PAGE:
INKlings: The Liz Prince Interview

This is an ongoing series where I interview authors of books that I have read. My questions are in bold/italics. Be sure to read my review of Tomboy tomorrow and enter to win a free copy!

I am not a huge reader of graphic novels, but my daughter is. If I am being totally honest, I have only read a couple of the Twilight ones and two or three others at most. They have only been on my radar in the previous couple of years, and don’t seem to be offered up for review as often as traditional books, so my towering stacks of “regular” books get preference.

Zest Books gave me the choice of three books, and I decided to read Tomboy by Liz Prince. Of the stories offered, Tomboy was the closest to being in my wheelhouse, ie, being about a kid/teen. This is the first time I have read anything by Ms. Prince.

I have been reading so much on the net lately about feminism, #gamergate, gender stereotypes, misogyny, general hate-itudes (while cleansing my palate with happy stories and pictures of baby animals so I won’t break down) that I fear my questions may be tinged with my feelings regarding these issues. Regardless, I hope you enjoy my interview with Liz Prince.

What made you decide to tell your own story? Is this the first time that you have included autobiographical elements in your stories, or is it common?

Liz Prince author photoAlmost all of my comics have been autobiographical. I have 3 books out with indie comics publisher Top Shelf Productions, all autobio, and I have been self publishing comics and zines for the past 15 years, contributing to anthologies for the last decade, and writing a comic column for the punk magazine Razorcake for about 3 years now. All of that work is autobio. My only non-autobio work are the comics that I’ve drawn for Adventure Time. I just really connect with other people’s autobiographical work, so it makes a lot of sense that it’s what I write for myself, too.

I think your book is very honest, from your unflinching inward gaze and your questions to yourself and smoking (hope you have quit) and the sneaking out. I think this book is one of those that has the potential to give many girls hope. As a parent, I would rather my kid read about real life type things than censor what they read. What age is the perfect age to read your book? Did you write it for a specific age?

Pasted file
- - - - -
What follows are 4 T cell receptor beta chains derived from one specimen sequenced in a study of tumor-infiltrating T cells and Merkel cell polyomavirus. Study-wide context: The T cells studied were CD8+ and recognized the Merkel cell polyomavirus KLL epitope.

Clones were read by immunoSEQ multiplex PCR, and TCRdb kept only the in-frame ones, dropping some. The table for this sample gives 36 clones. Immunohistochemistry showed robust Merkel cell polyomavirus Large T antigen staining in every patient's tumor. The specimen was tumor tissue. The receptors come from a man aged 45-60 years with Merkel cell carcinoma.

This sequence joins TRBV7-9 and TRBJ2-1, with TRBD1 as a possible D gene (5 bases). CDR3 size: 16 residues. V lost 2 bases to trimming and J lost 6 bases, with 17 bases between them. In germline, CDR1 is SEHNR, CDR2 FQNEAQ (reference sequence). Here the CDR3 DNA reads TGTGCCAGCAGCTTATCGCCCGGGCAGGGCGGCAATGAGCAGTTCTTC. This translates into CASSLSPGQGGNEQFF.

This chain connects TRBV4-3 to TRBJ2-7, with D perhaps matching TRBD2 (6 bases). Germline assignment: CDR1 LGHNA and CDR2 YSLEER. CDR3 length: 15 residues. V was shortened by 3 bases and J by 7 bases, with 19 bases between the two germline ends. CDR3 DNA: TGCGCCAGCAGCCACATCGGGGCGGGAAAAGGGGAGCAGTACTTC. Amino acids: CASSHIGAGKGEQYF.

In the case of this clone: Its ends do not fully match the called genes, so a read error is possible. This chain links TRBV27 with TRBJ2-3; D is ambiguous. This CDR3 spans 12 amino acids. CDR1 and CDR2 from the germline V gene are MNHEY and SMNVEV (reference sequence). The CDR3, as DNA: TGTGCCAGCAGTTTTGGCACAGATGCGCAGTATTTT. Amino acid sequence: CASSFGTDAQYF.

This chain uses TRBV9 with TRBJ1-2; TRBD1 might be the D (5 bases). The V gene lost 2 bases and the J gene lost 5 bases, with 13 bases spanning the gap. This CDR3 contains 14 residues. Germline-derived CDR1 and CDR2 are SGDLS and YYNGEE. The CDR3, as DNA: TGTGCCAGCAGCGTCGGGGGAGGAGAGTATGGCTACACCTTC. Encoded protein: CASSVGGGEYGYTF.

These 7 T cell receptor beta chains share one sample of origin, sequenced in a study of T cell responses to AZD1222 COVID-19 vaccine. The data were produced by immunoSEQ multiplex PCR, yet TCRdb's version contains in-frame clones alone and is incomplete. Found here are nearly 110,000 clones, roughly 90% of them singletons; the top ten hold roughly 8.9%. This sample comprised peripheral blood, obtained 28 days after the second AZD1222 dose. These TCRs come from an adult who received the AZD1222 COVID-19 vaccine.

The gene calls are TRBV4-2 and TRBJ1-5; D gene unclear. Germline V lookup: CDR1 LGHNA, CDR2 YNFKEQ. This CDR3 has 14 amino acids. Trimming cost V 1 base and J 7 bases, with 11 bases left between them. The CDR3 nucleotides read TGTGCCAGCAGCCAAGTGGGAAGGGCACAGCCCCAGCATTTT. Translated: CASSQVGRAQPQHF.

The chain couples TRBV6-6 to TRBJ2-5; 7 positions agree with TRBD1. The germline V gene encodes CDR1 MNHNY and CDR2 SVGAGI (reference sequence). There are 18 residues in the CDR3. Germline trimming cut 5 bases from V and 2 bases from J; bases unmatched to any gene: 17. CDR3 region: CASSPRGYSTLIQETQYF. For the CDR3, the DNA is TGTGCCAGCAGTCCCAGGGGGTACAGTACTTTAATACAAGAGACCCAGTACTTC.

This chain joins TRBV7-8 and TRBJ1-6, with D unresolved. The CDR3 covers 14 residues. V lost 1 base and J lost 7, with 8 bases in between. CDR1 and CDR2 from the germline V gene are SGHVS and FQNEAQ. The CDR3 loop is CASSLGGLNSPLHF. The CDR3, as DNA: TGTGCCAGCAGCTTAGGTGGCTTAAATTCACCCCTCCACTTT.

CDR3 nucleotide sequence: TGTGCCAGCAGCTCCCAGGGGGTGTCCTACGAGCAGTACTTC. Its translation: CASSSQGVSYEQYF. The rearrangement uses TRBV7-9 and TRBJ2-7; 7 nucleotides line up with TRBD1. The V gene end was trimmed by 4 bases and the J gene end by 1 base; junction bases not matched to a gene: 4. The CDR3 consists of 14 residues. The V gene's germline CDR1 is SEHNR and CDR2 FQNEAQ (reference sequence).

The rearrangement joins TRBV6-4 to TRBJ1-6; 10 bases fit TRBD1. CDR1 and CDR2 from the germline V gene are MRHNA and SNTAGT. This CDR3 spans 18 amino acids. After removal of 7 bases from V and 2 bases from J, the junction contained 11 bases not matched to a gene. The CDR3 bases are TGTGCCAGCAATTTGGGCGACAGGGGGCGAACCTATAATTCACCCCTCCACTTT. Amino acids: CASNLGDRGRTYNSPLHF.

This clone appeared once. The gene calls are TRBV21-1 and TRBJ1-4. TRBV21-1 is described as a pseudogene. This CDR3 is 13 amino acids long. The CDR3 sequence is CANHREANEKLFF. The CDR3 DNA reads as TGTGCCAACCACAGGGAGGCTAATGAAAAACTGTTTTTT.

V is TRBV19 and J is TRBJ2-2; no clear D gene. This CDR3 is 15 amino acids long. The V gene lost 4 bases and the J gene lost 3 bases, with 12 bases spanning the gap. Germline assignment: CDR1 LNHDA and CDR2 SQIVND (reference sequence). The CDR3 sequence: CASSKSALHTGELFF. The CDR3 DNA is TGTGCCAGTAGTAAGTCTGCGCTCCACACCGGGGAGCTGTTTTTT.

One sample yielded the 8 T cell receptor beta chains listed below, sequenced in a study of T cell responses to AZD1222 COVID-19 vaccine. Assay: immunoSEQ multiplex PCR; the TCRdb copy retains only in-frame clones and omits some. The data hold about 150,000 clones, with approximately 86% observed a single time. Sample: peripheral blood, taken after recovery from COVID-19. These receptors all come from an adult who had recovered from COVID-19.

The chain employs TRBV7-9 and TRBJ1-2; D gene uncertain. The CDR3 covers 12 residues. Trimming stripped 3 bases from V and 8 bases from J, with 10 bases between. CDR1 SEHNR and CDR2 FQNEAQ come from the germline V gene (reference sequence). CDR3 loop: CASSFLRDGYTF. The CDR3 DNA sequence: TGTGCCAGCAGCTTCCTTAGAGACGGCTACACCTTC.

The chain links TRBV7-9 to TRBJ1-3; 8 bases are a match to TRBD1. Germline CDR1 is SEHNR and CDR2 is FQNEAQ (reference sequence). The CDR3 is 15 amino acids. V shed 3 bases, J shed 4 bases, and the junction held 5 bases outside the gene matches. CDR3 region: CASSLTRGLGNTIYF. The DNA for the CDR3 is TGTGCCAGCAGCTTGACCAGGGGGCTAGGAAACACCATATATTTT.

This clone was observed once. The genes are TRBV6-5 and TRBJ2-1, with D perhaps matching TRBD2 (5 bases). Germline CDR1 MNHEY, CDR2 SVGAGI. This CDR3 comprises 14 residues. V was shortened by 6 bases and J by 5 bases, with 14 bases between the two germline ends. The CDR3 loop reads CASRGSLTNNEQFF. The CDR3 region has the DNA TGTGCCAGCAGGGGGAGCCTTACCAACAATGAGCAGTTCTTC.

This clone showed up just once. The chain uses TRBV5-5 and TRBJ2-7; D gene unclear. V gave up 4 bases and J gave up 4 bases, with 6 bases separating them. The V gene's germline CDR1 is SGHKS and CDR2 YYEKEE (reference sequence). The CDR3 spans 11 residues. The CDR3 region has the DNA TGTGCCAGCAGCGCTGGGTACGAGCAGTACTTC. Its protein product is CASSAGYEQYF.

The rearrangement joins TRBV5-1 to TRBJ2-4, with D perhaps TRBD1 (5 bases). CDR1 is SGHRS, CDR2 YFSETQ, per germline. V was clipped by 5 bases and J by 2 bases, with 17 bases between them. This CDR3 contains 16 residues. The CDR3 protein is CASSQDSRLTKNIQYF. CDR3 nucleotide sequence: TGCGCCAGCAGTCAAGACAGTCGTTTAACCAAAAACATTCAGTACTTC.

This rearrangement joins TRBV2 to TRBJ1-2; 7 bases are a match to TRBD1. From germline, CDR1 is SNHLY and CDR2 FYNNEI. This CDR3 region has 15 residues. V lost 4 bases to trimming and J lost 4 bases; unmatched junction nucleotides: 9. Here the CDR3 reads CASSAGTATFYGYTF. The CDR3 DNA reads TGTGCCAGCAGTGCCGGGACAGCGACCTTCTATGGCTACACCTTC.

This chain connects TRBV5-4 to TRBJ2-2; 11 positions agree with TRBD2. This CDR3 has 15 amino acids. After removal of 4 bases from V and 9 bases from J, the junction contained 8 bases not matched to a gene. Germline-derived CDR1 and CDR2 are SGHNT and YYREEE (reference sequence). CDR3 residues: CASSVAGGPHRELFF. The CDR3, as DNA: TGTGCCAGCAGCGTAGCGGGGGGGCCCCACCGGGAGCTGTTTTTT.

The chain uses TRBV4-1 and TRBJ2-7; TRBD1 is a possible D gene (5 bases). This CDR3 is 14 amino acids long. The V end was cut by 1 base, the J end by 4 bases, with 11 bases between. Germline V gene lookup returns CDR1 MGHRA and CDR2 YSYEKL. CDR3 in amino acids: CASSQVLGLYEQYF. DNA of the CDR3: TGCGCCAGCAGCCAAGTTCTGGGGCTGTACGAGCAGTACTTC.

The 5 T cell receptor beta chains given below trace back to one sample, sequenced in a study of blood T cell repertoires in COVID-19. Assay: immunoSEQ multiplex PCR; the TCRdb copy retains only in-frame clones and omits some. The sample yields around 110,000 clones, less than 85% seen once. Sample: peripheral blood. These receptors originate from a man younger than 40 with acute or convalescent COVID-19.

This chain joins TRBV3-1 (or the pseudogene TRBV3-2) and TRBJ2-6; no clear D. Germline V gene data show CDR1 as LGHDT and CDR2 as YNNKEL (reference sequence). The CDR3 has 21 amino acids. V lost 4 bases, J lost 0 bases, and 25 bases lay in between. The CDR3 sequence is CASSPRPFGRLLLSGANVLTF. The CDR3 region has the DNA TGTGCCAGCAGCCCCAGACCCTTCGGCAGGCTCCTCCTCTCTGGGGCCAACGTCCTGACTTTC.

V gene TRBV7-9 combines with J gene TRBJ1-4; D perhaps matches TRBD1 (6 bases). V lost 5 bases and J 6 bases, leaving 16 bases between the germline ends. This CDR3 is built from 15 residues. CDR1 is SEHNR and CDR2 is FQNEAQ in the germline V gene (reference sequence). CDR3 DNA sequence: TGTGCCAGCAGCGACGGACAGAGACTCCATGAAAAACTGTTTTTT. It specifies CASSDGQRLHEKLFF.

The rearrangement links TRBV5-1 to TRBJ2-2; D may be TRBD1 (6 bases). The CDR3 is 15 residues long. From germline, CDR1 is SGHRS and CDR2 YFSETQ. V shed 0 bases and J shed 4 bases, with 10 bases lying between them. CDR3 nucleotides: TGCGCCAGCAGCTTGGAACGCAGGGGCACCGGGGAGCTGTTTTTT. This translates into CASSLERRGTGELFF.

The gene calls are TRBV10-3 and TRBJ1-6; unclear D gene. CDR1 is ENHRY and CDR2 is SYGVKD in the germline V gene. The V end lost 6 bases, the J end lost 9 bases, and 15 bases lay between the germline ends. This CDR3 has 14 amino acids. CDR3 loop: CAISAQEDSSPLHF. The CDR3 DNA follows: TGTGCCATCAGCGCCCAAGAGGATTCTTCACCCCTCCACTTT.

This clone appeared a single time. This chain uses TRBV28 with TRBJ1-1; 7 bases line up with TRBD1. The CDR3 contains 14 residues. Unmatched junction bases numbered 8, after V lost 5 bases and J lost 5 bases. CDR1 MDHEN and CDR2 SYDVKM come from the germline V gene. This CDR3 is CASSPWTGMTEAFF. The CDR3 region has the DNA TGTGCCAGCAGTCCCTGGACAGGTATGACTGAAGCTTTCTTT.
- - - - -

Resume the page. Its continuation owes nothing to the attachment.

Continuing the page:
Thank you! I have never written a young adult book before, so I was a little hung up on what is appropriate for that age group and what isn’t. In order to get over that road block, I decided to just write the book the way I would normally, and then change things that were flagged in the editorial process, but in the end, nothing got cut. I really wanted the book to be very authentic, it is my experience, and I feel like the teenage experience with swearing and sex and drugs is a litle universal, whether or not you participate in those things, you become exposed to them. I also really wanted adults to enjoy my book as well, I didn’t want it to be too “kiddy.”

I actually tried to leave some hints in Tomboy that I never really smoked; the joke about Phyllis telling me to inhale, and me lying and saying I was, that was pretty much my entire smoking career. I never really inhaled, I was just doing it to look cool and fit in. Later on in the book there is a scene where all of my friends are smoking and I’m not, which is my subtle way of saying that I had “quit”.

Your mom sounds awesome and that she handled everything just right. It’s especially awesome because, speaking as a parent, you never know, when you start the whole mom/dad business, how your kid learns, if they are overly-sensitive, what are good motivators, etc. So you don’t know the best way to get through to them for a while. Which means you make a lot of mistakes. That you hope your kid will not need a therapist for when they are in their 20s. Are you saying that your mom never once sighed, threw your baggy Green Day t-shirt on your bedroom floor and said something like “Whatever. If you don’t care what you look like…”? (Aside: I love Green Day.)

My mom was more bummed out by clothes that were old and ratty than she was about clothes that weren’t “girly” enough. I am still the kind of person who will wear something until it is in tatters, so my mom was definitely rallying against me wearing jeans that had holes in both knees and the crotch, or shirts that had armpit holes and holes in the bottom where my wallet chain had rubbed through. I’m sure she used the “…if you don’t care what you look like…” line, but we just never had many fights about clothes: in my house it was a non-issue…it really doesn’t matter what someone is wearing, and I really find it odd when parents won’t just let their children dress the way they want to, especially because it matters SO MUCH to the kid.

Don’t you think “in this day and age” we should be past a lot of labeling and naming, especially when it comes to gender stereotypes?